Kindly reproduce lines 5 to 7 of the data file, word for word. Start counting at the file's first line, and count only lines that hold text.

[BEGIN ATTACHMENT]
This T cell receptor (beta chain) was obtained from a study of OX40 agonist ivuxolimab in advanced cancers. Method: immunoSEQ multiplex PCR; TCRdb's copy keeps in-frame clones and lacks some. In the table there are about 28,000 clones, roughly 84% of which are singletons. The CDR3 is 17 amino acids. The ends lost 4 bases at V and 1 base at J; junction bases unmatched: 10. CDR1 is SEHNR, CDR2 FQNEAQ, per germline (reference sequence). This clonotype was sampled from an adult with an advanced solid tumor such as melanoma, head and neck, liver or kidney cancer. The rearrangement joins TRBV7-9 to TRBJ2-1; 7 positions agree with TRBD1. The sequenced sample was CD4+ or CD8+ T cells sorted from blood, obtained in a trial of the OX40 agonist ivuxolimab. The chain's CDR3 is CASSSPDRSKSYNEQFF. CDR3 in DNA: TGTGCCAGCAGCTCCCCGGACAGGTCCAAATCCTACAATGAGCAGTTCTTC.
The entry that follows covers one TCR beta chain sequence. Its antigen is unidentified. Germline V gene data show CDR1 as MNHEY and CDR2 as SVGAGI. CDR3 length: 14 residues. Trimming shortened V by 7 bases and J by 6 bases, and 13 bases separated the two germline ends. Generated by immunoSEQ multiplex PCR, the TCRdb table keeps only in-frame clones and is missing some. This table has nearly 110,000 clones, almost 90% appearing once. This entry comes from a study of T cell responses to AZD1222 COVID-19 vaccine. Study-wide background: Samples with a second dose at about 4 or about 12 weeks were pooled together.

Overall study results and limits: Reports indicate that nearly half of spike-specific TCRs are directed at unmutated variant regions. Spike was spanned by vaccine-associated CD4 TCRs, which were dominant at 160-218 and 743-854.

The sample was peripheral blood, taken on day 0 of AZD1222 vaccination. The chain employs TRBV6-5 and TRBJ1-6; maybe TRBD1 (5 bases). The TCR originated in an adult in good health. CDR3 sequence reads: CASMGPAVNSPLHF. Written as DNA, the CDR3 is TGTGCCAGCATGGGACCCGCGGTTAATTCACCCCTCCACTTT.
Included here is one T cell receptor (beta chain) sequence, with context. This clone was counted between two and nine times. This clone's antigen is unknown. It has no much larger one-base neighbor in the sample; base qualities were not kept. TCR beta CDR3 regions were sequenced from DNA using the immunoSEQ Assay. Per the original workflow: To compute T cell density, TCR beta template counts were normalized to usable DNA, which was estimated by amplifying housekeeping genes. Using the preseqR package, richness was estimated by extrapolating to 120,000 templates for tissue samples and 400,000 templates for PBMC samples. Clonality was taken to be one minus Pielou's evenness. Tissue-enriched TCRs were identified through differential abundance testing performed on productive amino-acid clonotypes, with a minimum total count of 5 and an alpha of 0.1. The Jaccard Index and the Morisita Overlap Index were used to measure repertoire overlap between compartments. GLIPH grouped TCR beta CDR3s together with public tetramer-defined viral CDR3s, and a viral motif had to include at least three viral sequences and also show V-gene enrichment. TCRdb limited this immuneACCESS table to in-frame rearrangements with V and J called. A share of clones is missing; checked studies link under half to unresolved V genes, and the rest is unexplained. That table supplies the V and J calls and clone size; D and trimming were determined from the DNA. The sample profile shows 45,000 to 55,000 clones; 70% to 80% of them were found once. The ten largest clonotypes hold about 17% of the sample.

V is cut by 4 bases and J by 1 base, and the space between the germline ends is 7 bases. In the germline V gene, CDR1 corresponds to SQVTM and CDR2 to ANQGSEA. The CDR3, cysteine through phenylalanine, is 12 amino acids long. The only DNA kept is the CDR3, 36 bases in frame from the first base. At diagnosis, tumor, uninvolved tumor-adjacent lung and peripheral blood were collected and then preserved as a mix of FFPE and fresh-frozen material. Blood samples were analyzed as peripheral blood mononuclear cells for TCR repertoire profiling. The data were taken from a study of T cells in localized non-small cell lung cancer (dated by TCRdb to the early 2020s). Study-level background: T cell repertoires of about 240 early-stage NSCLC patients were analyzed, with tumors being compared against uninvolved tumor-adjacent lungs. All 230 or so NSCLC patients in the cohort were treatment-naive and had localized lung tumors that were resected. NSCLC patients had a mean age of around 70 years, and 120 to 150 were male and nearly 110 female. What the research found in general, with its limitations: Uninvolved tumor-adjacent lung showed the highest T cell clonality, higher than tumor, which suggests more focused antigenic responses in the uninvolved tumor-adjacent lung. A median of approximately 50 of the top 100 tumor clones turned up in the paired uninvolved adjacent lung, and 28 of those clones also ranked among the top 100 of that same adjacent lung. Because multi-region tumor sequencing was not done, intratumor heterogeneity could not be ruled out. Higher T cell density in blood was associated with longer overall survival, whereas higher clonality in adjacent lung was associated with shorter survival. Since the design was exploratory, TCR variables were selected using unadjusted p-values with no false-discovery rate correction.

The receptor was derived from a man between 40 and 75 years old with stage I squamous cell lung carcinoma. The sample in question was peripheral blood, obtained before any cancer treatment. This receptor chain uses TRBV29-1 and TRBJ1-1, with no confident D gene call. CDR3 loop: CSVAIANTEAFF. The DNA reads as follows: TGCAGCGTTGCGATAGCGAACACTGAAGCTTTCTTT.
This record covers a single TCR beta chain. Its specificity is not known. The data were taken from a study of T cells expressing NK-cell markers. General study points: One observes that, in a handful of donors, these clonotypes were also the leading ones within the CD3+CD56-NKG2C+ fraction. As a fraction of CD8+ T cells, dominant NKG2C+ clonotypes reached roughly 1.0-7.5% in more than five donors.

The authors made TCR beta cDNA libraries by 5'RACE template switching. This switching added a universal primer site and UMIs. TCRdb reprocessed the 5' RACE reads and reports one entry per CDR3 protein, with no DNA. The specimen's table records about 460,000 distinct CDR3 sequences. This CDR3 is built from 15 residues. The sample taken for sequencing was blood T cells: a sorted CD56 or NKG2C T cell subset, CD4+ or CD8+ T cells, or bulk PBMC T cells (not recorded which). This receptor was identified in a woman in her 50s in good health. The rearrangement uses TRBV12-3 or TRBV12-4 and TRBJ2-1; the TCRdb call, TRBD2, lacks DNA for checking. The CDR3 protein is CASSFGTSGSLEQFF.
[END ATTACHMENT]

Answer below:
Included here is one T cell receptor (beta chain) sequence, with context. This clone was counted between two and nine times. This clone's antigen is unknown. It has no much larger one-base neighbor in the sample; base qualities were not kept. TCR beta CDR3 regions were sequenced from DNA using the immunoSEQ Assay. Per the original workflow: To compute T cell density, TCR beta template counts were normalized to usable DNA, which was estimated by amplifying housekeeping genes. Using the preseqR package, richness was estimated by extrapolating to 120,000 templates for tissue samples and 400,000 templates for PBMC samples. Clonality was taken to be one minus Pielou's evenness. Tissue-enriched TCRs were identified through differential abundance testing performed on productive amino-acid clonotypes, with a minimum total count of 5 and an alpha of 0.1. The Jaccard Index and the Morisita Overlap Index were used to measure repertoire overlap between compartments. GLIPH grouped TCR beta CDR3s together with public tetramer-defined viral CDR3s, and a viral motif had to include at least three viral sequences and also show V-gene enrichment. TCRdb limited this immuneACCESS table to in-frame rearrangements with V and J called. A share of clones is missing; checked studies link under half to unresolved V genes, and the rest is unexplained. That table supplies the V and J calls and clone size; D and trimming were determined from the DNA. The sample profile shows 45,000 to 55,000 clones; 70% to 80% of them were found once. The ten largest clonotypes hold about 17% of the sample.

V is cut by 4 bases and J by 1 base, and the space between the germline ends is 7 bases. In the germline V gene, CDR1 corresponds to SQVTM and CDR2 to ANQGSEA. The CDR3, cysteine through phenylalanine, is 12 amino acids long. The only DNA kept is the CDR3, 36 bases in frame from the first base. At diagnosis, tumor, uninvolved tumor-adjacent lung and peripheral blood were collected and then preserved as a mix of FFPE and fresh-frozen material. Blood samples were analyzed as peripheral blood mononuclear cells for TCR repertoire profiling. The data were taken from a study of T cells in localized non-small cell lung cancer (dated by TCRdb to the early 2020s). Study-level background: T cell repertoires of about 240 early-stage NSCLC patients were analyzed, with tumors being compared against uninvolved tumor-adjacent lungs. All 230 or so NSCLC patients in the cohort were treatment-naive and had localized lung tumors that were resected. NSCLC patients had a mean age of around 70 years, and 120 to 150 were male and nearly 110 female. What the research found in general, with its limitations: Uninvolved tumor-adjacent lung showed the highest T cell clonality, higher than tumor, which suggests more focused antigenic responses in the uninvolved tumor-adjacent lung. A median of approximately 50 of the top 100 tumor clones turned up in the paired uninvolved adjacent lung, and 28 of those clones also ranked among the top 100 of that same adjacent lung. Because multi-region tumor sequencing was not done, intratumor heterogeneity could not be ruled out. Higher T cell density in blood was associated with longer overall survival, whereas higher clonality in adjacent lung was associated with shorter survival. Since the design was exploratory, TCR variables were selected using unadjusted p-values with no false-discovery rate correction.

The receptor was derived from a man between 40 and 75 years old with stage I squamous cell lung carcinoma. The sample in question was peripheral blood, obtained before any cancer treatment. This receptor chain uses TRBV29-1 and TRBJ1-1, with no confident D gene call. CDR3 loop: CSVAIANTEAFF. The DNA reads as follows: TGCAGCGTTGCGATAGCGAACACTGAAGCTTTCTTT.